Supreme Court: Software is Patentable

The Supreme Court has issued its long awaited opinion in Bilski v. Kappos.  Read it here.  The Supreme Court essentially affirmed the Federal Circuit’s decision which is summarized here.

via Patently-O and Filewrapper.


Business Method Patents at the U.S. Supreme Court

On June 1, 2009, the United States Supreme Court granted certiorari in Bilski v. Doll, and will consider whether the en banc decision of the Court of Appeals of the Federal Circuit “Federal Circuit” in subjecting business method patents to the “machine or transformation” test was appropriate. Specifically, the Supreme Court will consider the following two issues:

  • Whether the Federal Circuit erred by holding that a “process” must be tied to a particular machine or apparatus, or transform a particular article into a different state or thing “machine-or- transformation” test, to be eligible for patenting under 35 U.S.C. §101, despite this Court’s precedent declining to limit the broad statutory grant of patent eligibility for “any” new and useful process beyond excluding patents for “laws of nature, physical phenomena, and abstract ideas.”, and
  • Whether the Federal Circuit’s “machine-or-transformation” test for patent eligibility, which effectively forecloses meaningful patent protection to many business methods, contradicts the clear Congressional intent that patents protect “method[s] of doing or conducting business.” 35 U.S.C. §273.

via Business Method Patents at the U.S. Supreme Court –


PDF Creators Compatible with EFS-Web

EFS-Web is the United States Patent and Trademark Office’s (USPTO’s) web-based patent application and document submission system.  I have been filing all my documents electronically since the USPTO started beta testing electronic filing (and I am shocked to see that some law firms still do not use electronic filing).

All documents filed via EFS-Web must be pdfs with embedded fonts, or image-based.  This requires a pdf writer.  According to the USPTO, versions of commercial PDF Writer software that work with EFS-Web include: [Read more…]


May 26, 1981: Programmer-Attorney Wins First U.S. Software Patent

May 26, 1981: Programmer-Attorney Wins First U.S. Software Patent

via May 26, 1981: Programmer-Attorney Wins First U.S. Software Patent | This Day In Tech |

Link: U.S. Patent No. 4,270,182.


Bilski cited, again, in BPAI rejection

Method claim 1 does not recite any machine or apparatus or call for transforming an article into a different state or thing. A domain name is simply a series of characters representing the address of a resource, such as a server, on the World Wide Web.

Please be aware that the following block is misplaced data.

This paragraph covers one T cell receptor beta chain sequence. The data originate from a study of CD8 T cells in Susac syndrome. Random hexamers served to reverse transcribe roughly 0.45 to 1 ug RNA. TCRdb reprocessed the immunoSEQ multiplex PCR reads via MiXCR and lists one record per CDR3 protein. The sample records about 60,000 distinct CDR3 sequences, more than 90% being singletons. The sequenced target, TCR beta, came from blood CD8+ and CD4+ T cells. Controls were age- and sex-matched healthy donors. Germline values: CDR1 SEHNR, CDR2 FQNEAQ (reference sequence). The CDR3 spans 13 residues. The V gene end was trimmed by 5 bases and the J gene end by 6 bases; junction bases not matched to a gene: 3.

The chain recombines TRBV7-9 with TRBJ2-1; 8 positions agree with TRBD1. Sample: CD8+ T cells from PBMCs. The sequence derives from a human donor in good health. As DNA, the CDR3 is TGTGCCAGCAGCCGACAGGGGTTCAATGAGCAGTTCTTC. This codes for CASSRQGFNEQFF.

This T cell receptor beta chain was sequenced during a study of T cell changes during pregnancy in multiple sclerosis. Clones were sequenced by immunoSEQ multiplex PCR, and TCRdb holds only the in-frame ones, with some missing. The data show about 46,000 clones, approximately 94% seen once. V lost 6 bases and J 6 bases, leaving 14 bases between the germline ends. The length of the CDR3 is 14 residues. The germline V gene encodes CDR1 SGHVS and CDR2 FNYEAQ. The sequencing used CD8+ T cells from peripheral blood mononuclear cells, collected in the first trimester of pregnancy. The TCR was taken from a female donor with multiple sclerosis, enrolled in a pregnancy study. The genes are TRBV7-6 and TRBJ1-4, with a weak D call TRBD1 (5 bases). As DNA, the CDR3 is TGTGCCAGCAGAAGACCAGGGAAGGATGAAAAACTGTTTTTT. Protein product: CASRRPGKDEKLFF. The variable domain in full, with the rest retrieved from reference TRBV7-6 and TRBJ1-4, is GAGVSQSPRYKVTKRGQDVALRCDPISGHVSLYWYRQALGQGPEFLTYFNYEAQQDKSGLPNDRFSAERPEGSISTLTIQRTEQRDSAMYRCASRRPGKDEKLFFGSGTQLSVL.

Links: Ex parte Atkin.


PTO will apply its “broadest reasonable” claim interpretation

The legal point to consider from this case is that the PTO will apply its “broadest reasonable” claim interpretation during its §101 analysis. Here, the BPAI panel found that the broadest reasonable interpretation of IBM’s claim does not necessarily “require computer or machine implementation” and thus that the claim fails the “tied to a particular machine” prong of Bilski machine-transformation test.

via Patent Law Blog (Patently-O): BPAI: PTO Should Apply Broadest Reasonable Claim Interpretation to Section 101 Analysis.


Roundup: In re Bilski


Fish and Richardson:


Electronic Frontier Foundation:

[Read more…]

FacebookTwitterTumblrEmailPrintFriendlyShare (Now Ebay) Patent Granted after 8.5 Years – the Value of Patents

Josh Kopelman at First Round Capital has a good post on the value of patents after fighting for 8.5 years to get one of his granted. His ( patent received six rejections, half of them final, before it was allowed. I explain this to clients, particularly software startups, on a daily basis – good patents are often very hard to get, you will receive many rejections, and it will be very expensive to respond to those rejections with no guarantee that you will ever be granted a patent. Fire your patent attorney if he fails to explain that to you.

[Read more…]


GNU General Public License Version 3 Released

The Free Software Foundation (FSF) released version 3 of the GNU General Public License (GNU GPL). GNU GPL is a free software license. According to FSF, almost three quarters of all free software packages are distributed under the GNU GPL license.

Links: The Free Software Foundation, GNU, List of Software Licenses, GNU General Public License.


Google Patent Search

You can now search patents with Google. Google Patent Search covers the entire collection of patents made available by the USPTO, from patents issued in the 1790s through those issued in the middle of 2006.

Links: Google Patent Search (via lifehacker)